My fondness for the Aiken Fish House & Oyster Bar is not as ardent as most locals’, who, in a newspaper poll, voted it “Best New Aiken Restaurant” when it opened in 2019. The fish is fresh and the preparations are tasty – no doubt about that — and service is eager-to-please. However, despite it being a mile from where I live, I tend not to eat at it too often. Why? It feels formulaic, which, to an aficionado of restaurants with unique personality, is not compelling.
Having gotten that off my chest, let me tell you about the good things to eat at Aiken Fish House. That is, Aiken Fish and Oyster House, meaning that James River oysters on the half shell are swell — simple, direct, subtly briny. Raw is the best way to have them. These oysters doctored up with cheese et al or fried tend to lose their subtle marine charm.
Among the broad assortment of flatfish, grouper is a stand-out. It flakes easily into firm, bite-size nuggets, the sweet meat especially well complemented by blackening spices. Fried and broiled versions also are available. The grouper comes as a sandwich or as a “grouper bites” appetizer with a ramekin of melted butter or as the centerpiece of dinner along with two side dishes and a couple of crisp-coat hushpuppies.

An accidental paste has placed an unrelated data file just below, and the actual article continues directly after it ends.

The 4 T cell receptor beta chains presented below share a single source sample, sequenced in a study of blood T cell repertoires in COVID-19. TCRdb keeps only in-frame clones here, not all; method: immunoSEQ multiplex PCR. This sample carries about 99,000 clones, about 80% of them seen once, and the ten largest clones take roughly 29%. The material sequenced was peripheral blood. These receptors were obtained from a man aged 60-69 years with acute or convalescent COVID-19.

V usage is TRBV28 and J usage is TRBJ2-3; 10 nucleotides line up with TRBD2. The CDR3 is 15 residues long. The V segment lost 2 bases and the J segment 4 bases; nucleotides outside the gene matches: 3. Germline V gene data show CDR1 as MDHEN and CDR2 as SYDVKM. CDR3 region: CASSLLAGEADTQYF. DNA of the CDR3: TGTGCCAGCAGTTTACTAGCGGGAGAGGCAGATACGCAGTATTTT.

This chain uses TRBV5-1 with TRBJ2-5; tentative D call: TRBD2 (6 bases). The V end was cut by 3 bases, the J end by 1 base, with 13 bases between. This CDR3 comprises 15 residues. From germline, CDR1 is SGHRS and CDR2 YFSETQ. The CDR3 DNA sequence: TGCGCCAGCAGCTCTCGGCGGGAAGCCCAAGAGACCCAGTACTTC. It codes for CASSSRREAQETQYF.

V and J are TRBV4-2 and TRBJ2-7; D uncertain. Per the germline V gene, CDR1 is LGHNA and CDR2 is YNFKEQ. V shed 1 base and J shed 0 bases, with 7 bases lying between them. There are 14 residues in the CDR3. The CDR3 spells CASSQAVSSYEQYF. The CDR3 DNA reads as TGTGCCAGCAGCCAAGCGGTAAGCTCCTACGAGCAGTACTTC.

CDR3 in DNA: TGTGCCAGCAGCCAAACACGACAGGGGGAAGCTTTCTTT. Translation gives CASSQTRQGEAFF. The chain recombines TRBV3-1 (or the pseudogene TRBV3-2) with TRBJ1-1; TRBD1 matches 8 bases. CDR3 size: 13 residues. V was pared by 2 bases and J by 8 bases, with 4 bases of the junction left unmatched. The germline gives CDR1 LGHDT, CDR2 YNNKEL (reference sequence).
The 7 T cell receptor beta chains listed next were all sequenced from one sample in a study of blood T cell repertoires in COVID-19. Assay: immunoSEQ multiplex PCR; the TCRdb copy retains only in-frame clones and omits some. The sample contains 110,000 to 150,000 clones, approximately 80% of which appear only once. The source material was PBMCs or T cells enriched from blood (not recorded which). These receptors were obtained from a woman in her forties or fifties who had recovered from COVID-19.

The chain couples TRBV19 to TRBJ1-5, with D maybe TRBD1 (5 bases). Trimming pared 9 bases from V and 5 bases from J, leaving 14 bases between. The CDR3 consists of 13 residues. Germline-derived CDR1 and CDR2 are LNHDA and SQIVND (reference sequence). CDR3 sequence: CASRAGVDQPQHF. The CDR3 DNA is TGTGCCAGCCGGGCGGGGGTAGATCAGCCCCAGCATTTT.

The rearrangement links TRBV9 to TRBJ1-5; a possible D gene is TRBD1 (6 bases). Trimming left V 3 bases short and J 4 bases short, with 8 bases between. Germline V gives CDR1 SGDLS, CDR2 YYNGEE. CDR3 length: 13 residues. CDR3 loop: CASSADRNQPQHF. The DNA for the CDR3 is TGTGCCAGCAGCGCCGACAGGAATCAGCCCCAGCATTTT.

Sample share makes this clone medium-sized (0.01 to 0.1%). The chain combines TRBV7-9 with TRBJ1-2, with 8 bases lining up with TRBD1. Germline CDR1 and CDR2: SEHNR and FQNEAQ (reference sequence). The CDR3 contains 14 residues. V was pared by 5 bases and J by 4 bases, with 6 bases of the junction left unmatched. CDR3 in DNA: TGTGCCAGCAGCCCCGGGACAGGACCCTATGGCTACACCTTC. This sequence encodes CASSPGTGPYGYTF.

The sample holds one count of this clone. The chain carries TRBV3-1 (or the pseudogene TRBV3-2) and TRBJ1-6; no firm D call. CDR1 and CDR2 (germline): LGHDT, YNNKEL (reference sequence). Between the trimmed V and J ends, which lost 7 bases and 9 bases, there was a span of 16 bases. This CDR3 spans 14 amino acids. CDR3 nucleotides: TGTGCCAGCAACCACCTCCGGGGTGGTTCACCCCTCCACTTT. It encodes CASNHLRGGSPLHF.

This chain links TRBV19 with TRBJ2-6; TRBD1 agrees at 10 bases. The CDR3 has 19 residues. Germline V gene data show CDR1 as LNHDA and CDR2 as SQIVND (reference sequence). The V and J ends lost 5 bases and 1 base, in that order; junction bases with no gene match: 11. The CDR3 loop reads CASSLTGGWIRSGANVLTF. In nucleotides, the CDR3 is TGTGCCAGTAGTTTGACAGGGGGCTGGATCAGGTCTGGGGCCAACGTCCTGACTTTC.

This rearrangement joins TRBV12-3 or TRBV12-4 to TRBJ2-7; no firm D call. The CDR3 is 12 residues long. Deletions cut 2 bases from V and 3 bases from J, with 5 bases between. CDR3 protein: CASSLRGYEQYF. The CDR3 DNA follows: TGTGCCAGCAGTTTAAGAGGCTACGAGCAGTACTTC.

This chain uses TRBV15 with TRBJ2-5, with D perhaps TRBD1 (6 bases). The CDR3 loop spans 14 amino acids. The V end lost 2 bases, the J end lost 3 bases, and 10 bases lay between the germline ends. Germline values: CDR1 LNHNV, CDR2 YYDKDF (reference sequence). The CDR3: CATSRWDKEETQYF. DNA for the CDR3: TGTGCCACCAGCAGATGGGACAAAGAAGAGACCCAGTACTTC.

Beyond simple fish and oysters, the kitchen’s repertoire features a Lowcountry shrimp boil, shrimp & grits, fish tacos, Alaskan crab legs, and Maine lobsters.
Noteworthy side dishes: intensely verdant bacon-laced collard greens, heavyweight mac & cheese, cheese grits, and whole potatoes. Sweet potato fries come with a cup of marshmallow Fluff for dipping — a pairing that seems silly but tastes great. (Think Thanksgiving sweet potato casserole with melted marshmallows on top.)
Indoor seating at booths and tables surrounds customers with expectable nautical brick-a-brac. Outdoor tables under a tent in the parking lot were set up to deal with Pandemic lock-down and social-distancing rules. Whether outdoor seats will continue beyond the panic is not currently known.